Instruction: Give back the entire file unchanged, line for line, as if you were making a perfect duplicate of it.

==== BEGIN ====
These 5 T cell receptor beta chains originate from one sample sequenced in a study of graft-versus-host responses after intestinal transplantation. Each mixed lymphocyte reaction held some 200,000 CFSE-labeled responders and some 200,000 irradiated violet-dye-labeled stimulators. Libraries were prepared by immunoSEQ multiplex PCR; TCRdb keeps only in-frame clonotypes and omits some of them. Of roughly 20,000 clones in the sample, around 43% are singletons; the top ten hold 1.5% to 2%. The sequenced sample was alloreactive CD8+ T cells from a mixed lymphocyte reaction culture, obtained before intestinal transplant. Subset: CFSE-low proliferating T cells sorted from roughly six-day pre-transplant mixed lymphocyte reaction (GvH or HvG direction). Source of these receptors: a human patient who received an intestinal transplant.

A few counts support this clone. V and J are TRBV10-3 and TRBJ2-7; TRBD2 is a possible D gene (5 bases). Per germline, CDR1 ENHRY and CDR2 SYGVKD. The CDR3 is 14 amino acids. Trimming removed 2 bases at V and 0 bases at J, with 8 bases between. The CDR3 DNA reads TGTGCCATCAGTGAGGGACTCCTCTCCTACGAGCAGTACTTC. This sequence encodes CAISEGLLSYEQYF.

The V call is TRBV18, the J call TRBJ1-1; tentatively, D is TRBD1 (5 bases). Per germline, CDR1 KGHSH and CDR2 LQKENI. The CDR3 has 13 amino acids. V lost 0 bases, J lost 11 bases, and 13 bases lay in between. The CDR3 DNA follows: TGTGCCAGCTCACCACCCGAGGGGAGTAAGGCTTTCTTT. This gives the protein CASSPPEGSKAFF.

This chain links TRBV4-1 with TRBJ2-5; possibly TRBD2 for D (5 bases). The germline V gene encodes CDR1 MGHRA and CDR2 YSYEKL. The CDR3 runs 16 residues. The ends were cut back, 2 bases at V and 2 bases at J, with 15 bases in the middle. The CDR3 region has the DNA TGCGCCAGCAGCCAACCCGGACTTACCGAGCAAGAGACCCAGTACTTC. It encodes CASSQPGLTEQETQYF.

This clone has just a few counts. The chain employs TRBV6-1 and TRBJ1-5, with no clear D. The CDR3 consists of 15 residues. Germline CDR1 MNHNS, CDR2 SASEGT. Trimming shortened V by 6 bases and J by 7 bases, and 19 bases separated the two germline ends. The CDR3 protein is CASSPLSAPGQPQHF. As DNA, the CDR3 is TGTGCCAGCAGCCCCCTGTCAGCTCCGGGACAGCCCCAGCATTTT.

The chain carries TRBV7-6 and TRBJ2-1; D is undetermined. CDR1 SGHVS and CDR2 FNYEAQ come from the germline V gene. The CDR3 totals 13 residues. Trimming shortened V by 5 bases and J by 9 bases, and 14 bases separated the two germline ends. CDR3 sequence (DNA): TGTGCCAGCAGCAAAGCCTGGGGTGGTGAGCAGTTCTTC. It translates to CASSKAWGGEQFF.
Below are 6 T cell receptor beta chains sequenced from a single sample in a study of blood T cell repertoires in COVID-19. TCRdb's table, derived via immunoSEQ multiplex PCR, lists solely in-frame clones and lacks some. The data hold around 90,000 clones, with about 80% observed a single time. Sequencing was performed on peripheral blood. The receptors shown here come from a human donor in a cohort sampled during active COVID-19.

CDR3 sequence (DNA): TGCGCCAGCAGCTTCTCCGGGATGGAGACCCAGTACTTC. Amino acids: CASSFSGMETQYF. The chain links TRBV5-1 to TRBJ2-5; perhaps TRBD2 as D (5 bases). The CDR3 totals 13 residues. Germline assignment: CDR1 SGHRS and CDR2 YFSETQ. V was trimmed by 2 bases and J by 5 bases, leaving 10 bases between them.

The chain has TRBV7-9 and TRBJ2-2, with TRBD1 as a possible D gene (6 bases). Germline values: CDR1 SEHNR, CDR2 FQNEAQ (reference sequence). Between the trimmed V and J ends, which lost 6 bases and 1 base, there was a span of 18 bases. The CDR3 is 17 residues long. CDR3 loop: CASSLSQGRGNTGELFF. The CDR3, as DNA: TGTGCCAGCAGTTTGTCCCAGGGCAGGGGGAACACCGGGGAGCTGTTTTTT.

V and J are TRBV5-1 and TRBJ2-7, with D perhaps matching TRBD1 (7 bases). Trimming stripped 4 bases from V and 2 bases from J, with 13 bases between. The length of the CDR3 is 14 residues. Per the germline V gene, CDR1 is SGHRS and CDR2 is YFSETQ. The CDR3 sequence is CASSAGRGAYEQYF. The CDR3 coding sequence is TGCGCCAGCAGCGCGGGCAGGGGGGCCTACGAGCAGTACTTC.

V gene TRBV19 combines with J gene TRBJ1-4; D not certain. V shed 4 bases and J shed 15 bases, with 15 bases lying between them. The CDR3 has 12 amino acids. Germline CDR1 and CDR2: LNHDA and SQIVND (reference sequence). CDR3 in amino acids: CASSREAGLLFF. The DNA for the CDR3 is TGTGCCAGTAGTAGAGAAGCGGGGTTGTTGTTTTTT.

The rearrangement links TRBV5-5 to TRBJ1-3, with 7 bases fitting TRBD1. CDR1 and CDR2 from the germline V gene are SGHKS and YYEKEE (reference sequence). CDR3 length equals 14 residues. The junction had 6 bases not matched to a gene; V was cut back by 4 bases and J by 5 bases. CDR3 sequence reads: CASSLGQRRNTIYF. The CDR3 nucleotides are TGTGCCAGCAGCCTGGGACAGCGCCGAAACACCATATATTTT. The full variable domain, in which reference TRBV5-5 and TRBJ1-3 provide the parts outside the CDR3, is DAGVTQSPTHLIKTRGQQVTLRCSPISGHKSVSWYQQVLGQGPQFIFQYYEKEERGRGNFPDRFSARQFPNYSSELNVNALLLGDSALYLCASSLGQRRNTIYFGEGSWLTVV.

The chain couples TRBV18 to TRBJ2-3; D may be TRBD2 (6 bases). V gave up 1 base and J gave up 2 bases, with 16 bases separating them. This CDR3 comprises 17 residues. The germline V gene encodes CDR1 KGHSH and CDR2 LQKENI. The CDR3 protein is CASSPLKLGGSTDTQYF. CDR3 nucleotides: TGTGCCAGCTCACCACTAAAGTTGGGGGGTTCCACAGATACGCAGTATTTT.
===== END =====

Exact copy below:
These 5 T cell receptor beta chains originate from one sample sequenced in a study of graft-versus-host responses after intestinal transplantation. Each mixed lymphocyte reaction held some 200,000 CFSE-labeled responders and some 200,000 irradiated violet-dye-labeled stimulators. Libraries were prepared by immunoSEQ multiplex PCR; TCRdb keeps only in-frame clonotypes and omits some of them. Of roughly 20,000 clones in the sample, around 43% are singletons; the top ten hold 1.5% to 2%. The sequenced sample was alloreactive CD8+ T cells from a mixed lymphocyte reaction culture, obtained before intestinal transplant. Subset: CFSE-low proliferating T cells sorted from roughly six-day pre-transplant mixed lymphocyte reaction (GvH or HvG direction). Source of these receptors: a human patient who received an intestinal transplant.

A few counts support this clone. V and J are TRBV10-3 and TRBJ2-7; TRBD2 is a possible D gene (5 bases). Per germline, CDR1 ENHRY and CDR2 SYGVKD. The CDR3 is 14 amino acids. Trimming removed 2 bases at V and 0 bases at J, with 8 bases between. The CDR3 DNA reads TGTGCCATCAGTGAGGGACTCCTCTCCTACGAGCAGTACTTC. This sequence encodes CAISEGLLSYEQYF.

The V call is TRBV18, the J call TRBJ1-1; tentatively, D is TRBD1 (5 bases). Per germline, CDR1 KGHSH and CDR2 LQKENI. The CDR3 has 13 amino acids. V lost 0 bases, J lost 11 bases, and 13 bases lay in between. The CDR3 DNA follows: TGTGCCAGCTCACCACCCGAGGGGAGTAAGGCTTTCTTT. This gives the protein CASSPPEGSKAFF.

This chain links TRBV4-1 with TRBJ2-5; possibly TRBD2 for D (5 bases). The germline V gene encodes CDR1 MGHRA and CDR2 YSYEKL. The CDR3 runs 16 residues. The ends were cut back, 2 bases at V and 2 bases at J, with 15 bases in the middle. The CDR3 region has the DNA TGCGCCAGCAGCCAACCCGGACTTACCGAGCAAGAGACCCAGTACTTC. It encodes CASSQPGLTEQETQYF.

This clone has just a few counts. The chain employs TRBV6-1 and TRBJ1-5, with no clear D. The CDR3 consists of 15 residues. Germline CDR1 MNHNS, CDR2 SASEGT. Trimming shortened V by 6 bases and J by 7 bases, and 19 bases separated the two germline ends. The CDR3 protein is CASSPLSAPGQPQHF. As DNA, the CDR3 is TGTGCCAGCAGCCCCCTGTCAGCTCCGGGACAGCCCCAGCATTTT.

The chain carries TRBV7-6 and TRBJ2-1; D is undetermined. CDR1 SGHVS and CDR2 FNYEAQ come from the germline V gene. The CDR3 totals 13 residues. Trimming shortened V by 5 bases and J by 9 bases, and 14 bases separated the two germline ends. CDR3 sequence (DNA): TGTGCCAGCAGCAAAGCCTGGGGTGGTGAGCAGTTCTTC. It translates to CASSKAWGGEQFF.
Below are 6 T cell receptor beta chains sequenced from a single sample in a study of blood T cell repertoires in COVID-19. TCRdb's table, derived via immunoSEQ multiplex PCR, lists solely in-frame clones and lacks some. The data hold around 90,000 clones, with about 80% observed a single time. Sequencing was performed on peripheral blood. The receptors shown here come from a human donor in a cohort sampled during active COVID-19.

CDR3 sequence (DNA): TGCGCCAGCAGCTTCTCCGGGATGGAGACCCAGTACTTC. Amino acids: CASSFSGMETQYF. The chain links TRBV5-1 to TRBJ2-5; perhaps TRBD2 as D (5 bases). The CDR3 totals 13 residues. Germline assignment: CDR1 SGHRS and CDR2 YFSETQ. V was trimmed by 2 bases and J by 5 bases, leaving 10 bases between them.

The chain has TRBV7-9 and TRBJ2-2, with TRBD1 as a possible D gene (6 bases). Germline values: CDR1 SEHNR, CDR2 FQNEAQ (reference sequence). Between the trimmed V and J ends, which lost 6 bases and 1 base, there was a span of 18 bases. The CDR3 is 17 residues long. CDR3 loop: CASSLSQGRGNTGELFF. The CDR3, as DNA: TGTGCCAGCAGTTTGTCCCAGGGCAGGGGGAACACCGGGGAGCTGTTTTTT.

V and J are TRBV5-1 and TRBJ2-7, with D perhaps matching TRBD1 (7 bases). Trimming stripped 4 bases from V and 2 bases from J, with 13 bases between. The length of the CDR3 is 14 residues. Per the germline V gene, CDR1 is SGHRS and CDR2 is YFSETQ. The CDR3 sequence is CASSAGRGAYEQYF. The CDR3 coding sequence is TGCGCCAGCAGCGCGGGCAGGGGGGCCTACGAGCAGTACTTC.

V gene TRBV19 combines with J gene TRBJ1-4; D not certain. V shed 4 bases and J shed 15 bases, with 15 bases lying between them. The CDR3 has 12 amino acids. Germline CDR1 and CDR2: LNHDA and SQIVND (reference sequence). CDR3 in amino acids: CASSREAGLLFF. The DNA for the CDR3 is TGTGCCAGTAGTAGAGAAGCGGGGTTGTTGTTTTTT.

The rearrangement links TRBV5-5 to TRBJ1-3, with 7 bases fitting TRBD1. CDR1 and CDR2 from the germline V gene are SGHKS and YYEKEE (reference sequence). CDR3 length equals 14 residues. The junction had 6 bases not matched to a gene; V was cut back by 4 bases and J by 5 bases. CDR3 sequence reads: CASSLGQRRNTIYF. The CDR3 nucleotides are TGTGCCAGCAGCCTGGGACAGCGCCGAAACACCATATATTTT. The full variable domain, in which reference TRBV5-5 and TRBJ1-3 provide the parts outside the CDR3, is DAGVTQSPTHLIKTRGQQVTLRCSPISGHKSVSWYQQVLGQGPQFIFQYYEKEERGRGNFPDRFSARQFPNYSSELNVNALLLGDSALYLCASSLGQRRNTIYFGEGSWLTVV.

The chain couples TRBV18 to TRBJ2-3; D may be TRBD2 (6 bases). V gave up 1 base and J gave up 2 bases, with 16 bases separating them. This CDR3 comprises 17 residues. The germline V gene encodes CDR1 KGHSH and CDR2 LQKENI. The CDR3 protein is CASSPLKLGGSTDTQYF. CDR3 nucleotides: TGTGCCAGCTCACCACTAAAGTTGGGGGGTTCCACAGATACGCAGTATTTT.